Well, it only took me nine years, but I finished the Baroque Cycle! And what a wild, crazy, breathtaking ride it has been, with Daniel Waterhouse at my side.This concluding book in the trilogy focused mostly on England and Daniel's relationship with Isaac Newton, counterfeit coins, politics, explosions, Infernal Machines, gold, science and Systems Of The World. Not quite as crazy as the previous two, with a much tighter story, but still a wonderful ride in the past.

    18. Amanda on said:

      This is the third book in Neal Stephenson's Baroque Cycle - well, the last three books, since Stephenson actually wrote eight books that made up the cycle which were then published to form a trilogy. Here the majority of the action takes place in London, where virtually all of the protagonists we have been following end up bringing the story to a mighty conclusion.The basic plot is that of a murder mystery, but comprises many other components. Daniel Waterhouse has completed his epic trip back a [...]

    19. Ryan on said:

      The Baroque Cycle as a whole takes a great deal of time to read, and I think I've come to somehow identify with the series as a result. Now I find myself torn between an urge to share this series with everyone and to keep it to myself so that it's not cheapened by becoming a 30 second talk piece on The View (apologies to The View). I would also be pleased if these books were never turned into a film or television series, though I would of course have to see it if they were. Although I am normall [...]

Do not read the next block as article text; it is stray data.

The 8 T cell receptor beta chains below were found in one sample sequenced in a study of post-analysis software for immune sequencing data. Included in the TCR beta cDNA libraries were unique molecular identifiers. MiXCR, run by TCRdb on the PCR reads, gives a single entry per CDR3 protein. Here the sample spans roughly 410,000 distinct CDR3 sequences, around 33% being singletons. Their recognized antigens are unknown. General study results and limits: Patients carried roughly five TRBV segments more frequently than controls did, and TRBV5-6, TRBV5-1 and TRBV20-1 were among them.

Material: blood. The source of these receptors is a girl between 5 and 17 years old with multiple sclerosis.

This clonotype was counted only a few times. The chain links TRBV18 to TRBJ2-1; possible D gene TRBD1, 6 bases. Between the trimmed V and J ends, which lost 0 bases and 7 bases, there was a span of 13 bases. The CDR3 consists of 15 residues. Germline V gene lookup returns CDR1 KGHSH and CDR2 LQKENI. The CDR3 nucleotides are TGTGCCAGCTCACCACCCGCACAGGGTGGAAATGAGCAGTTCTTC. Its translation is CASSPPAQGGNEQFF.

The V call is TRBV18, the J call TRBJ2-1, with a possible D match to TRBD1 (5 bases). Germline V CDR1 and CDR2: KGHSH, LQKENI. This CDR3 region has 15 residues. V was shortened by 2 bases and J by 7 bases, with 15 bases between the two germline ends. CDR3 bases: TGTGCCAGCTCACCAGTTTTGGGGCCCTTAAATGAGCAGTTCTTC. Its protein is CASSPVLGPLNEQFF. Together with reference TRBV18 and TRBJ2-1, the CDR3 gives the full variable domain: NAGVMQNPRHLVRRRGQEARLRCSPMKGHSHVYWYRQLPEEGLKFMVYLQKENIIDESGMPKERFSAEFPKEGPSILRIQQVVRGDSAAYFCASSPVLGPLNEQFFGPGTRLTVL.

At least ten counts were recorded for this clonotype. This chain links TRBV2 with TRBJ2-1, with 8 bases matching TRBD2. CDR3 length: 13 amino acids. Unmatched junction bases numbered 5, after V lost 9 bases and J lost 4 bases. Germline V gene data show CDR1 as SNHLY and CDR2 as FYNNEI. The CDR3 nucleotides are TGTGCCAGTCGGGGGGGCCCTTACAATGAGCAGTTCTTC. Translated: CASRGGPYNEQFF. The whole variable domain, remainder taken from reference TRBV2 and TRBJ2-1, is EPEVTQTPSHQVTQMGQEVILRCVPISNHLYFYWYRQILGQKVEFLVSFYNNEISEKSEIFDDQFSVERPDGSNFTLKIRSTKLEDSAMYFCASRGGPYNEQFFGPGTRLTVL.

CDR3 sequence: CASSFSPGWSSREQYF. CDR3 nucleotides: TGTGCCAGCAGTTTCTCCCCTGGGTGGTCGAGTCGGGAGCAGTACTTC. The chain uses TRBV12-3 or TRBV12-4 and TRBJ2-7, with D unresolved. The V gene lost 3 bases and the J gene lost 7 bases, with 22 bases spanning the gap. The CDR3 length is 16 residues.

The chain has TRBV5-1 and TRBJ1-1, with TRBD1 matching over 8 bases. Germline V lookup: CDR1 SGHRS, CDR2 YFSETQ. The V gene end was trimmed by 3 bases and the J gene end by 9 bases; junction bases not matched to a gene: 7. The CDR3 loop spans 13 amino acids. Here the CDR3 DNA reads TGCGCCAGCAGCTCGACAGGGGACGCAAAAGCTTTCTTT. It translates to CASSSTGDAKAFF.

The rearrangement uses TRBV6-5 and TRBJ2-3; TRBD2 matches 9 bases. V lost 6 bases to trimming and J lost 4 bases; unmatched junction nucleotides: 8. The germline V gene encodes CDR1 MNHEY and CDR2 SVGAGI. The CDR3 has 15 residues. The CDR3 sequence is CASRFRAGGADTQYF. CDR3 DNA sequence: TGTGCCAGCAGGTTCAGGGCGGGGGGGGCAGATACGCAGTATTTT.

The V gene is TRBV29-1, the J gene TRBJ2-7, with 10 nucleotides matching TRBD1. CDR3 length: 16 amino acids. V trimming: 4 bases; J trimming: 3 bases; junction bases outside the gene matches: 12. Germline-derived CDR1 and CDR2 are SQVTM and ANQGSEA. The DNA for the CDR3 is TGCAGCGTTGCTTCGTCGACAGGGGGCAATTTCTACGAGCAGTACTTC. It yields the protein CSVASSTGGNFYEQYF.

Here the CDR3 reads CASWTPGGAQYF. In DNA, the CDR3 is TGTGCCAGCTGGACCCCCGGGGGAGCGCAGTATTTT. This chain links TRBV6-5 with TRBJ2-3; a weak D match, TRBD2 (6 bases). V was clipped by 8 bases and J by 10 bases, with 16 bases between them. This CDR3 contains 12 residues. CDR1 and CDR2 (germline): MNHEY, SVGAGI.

20. Josh on said:

      Baroque Summer 2011 finally ends! In February 2012!It's probably best not to think of these books as three huge tomes, but instead like a longer series of eight normal-sized novels (which the three are divided up into, with the complication that nos. 4 and 5 are told in parallel) or like eight seasons of some well-produced TV show. I wish it had been eight volumes, actually. I never would have been stupid enough to try reading an octology straight through. Like anything that long, there were gre [...]

    21. Benjamin Thomas on said:

      After nearly three long years of reading these books by Neal Stephenson I have finally completed the final volume. The System of the World contains the final three novels in his huge Baroque Cycle, a “project” read that I began back in 2008. This volume contains these three novels: Solomon's Gold, Currency, and The System of the World. All told there are nearly 3000 pages of historical fiction, historical fact, irreverent humor, and a bit of science fiction thrown in.I don't have too much to [...]

    22. Alec on said:

      well, I like Neal, but like most of his stuff, all three books in this cycle could have used a better editor. The mere fact that I read all 2736 pages is a testament to his story telling, but I mean come on at least 1432 pages detailed 18th century architecture and fashion. That level of detail is endearing when he is talking code-breaking or operating systems, but the discussion of periwigs lacks glamor.His characters on many levels are extremely profound and complex, except when it comes to th [...]

    23. Pete Marchetto on said:

      The temptation to two-star this work out of spite was immense, but let's accept it for what it is. A well-written book by a brilliant writer which proves, nonetheless, disappointing.Stephenson as an excellent but disappointing writer has been the theme of my reviews since - oh, so long ago, my darlings - I began reading him first with the Cryptonomicon and then, in its immediate wake, (or 'aftermath' may here be a better word), headed down the difficult road of reading all three volumes of his B [...]